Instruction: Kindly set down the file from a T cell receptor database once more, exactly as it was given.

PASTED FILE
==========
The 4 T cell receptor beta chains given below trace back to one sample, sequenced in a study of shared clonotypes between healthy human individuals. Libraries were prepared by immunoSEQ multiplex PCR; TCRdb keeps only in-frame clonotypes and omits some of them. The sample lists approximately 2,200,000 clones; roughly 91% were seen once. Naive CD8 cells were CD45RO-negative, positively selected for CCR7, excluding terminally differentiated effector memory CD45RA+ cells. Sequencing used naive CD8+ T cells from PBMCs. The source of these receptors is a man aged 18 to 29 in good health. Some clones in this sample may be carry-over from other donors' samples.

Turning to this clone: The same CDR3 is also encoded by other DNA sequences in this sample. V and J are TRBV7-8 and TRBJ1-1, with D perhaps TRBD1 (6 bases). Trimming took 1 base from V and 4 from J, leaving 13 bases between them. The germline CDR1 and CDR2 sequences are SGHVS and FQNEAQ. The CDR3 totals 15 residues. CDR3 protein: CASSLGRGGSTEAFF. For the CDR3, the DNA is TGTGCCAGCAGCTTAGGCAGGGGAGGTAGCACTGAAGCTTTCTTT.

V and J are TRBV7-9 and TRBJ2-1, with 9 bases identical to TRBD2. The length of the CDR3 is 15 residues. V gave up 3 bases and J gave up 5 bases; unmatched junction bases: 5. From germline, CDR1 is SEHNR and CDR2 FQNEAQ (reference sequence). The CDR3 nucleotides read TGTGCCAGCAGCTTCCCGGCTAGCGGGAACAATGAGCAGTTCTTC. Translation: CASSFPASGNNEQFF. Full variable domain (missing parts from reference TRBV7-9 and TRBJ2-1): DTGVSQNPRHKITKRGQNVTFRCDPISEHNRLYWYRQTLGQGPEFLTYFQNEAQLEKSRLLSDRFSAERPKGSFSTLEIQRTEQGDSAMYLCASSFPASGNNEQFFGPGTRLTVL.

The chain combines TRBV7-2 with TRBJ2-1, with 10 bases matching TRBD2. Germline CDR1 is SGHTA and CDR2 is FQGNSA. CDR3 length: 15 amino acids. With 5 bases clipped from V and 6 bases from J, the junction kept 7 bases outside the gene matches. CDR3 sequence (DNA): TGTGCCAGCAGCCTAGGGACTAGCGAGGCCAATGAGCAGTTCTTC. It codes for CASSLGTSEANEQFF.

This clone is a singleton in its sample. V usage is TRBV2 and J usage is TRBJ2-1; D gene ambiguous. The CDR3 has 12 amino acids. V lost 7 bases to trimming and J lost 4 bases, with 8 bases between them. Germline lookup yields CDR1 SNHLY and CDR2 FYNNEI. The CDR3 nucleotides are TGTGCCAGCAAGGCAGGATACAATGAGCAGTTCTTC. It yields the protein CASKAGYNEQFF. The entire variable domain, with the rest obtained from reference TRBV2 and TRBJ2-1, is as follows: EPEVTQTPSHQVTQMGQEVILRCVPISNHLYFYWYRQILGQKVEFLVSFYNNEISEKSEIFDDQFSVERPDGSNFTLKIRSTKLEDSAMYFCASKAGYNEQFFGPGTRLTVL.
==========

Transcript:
The 4 T cell receptor beta chains given below trace back to one sample, sequenced in a study of shared clonotypes between healthy human individuals. Libraries were prepared by immunoSEQ multiplex PCR; TCRdb keeps only in-frame clonotypes and omits some of them. The sample lists approximately 2,200,000 clones; roughly 91% were seen once. Naive CD8 cells were CD45RO-negative, positively selected for CCR7, excluding terminally differentiated effector memory CD45RA+ cells. Sequencing used naive CD8+ T cells from PBMCs. The source of these receptors is a man aged 18 to 29 in good health. Some clones in this sample may be carry-over from other donors' samples.

Turning to this clone: The same CDR3 is also encoded by other DNA sequences in this sample. V and J are TRBV7-8 and TRBJ1-1, with D perhaps TRBD1 (6 bases). Trimming took 1 base from V and 4 from J, leaving 13 bases between them. The germline CDR1 and CDR2 sequences are SGHVS and FQNEAQ. The CDR3 totals 15 residues. CDR3 protein: CASSLGRGGSTEAFF. For the CDR3, the DNA is TGTGCCAGCAGCTTAGGCAGGGGAGGTAGCACTGAAGCTTTCTTT.

V and J are TRBV7-9 and TRBJ2-1, with 9 bases identical to TRBD2. The length of the CDR3 is 15 residues. V gave up 3 bases and J gave up 5 bases; unmatched junction bases: 5. From germline, CDR1 is SEHNR and CDR2 FQNEAQ (reference sequence). The CDR3 nucleotides read TGTGCCAGCAGCTTCCCGGCTAGCGGGAACAATGAGCAGTTCTTC. Translation: CASSFPASGNNEQFF. Full variable domain (missing parts from reference TRBV7-9 and TRBJ2-1): DTGVSQNPRHKITKRGQNVTFRCDPISEHNRLYWYRQTLGQGPEFLTYFQNEAQLEKSRLLSDRFSAERPKGSFSTLEIQRTEQGDSAMYLCASSFPASGNNEQFFGPGTRLTVL.

The chain combines TRBV7-2 with TRBJ2-1, with 10 bases matching TRBD2. Germline CDR1 is SGHTA and CDR2 is FQGNSA. CDR3 length: 15 amino acids. With 5 bases clipped from V and 6 bases from J, the junction kept 7 bases outside the gene matches. CDR3 sequence (DNA): TGTGCCAGCAGCCTAGGGACTAGCGAGGCCAATGAGCAGTTCTTC. It codes for CASSLGTSEANEQFF.

This clone is a singleton in its sample. V usage is TRBV2 and J usage is TRBJ2-1; D gene ambiguous. The CDR3 has 12 amino acids. V lost 7 bases to trimming and J lost 4 bases, with 8 bases between them. Germline lookup yields CDR1 SNHLY and CDR2 FYNNEI. The CDR3 nucleotides are TGTGCCAGCAAGGCAGGATACAATGAGCAGTTCTTC. It yields the protein CASKAGYNEQFF. The entire variable domain, with the rest obtained from reference TRBV2 and TRBJ2-1, is as follows: EPEVTQTPSHQVTQMGQEVILRCVPISNHLYFYWYRQILGQKVEFLVSFYNNEISEKSEIFDDQFSVERPDGSNFTLKIRSTKLEDSAMYFCASKAGYNEQFFGPGTRLTVL.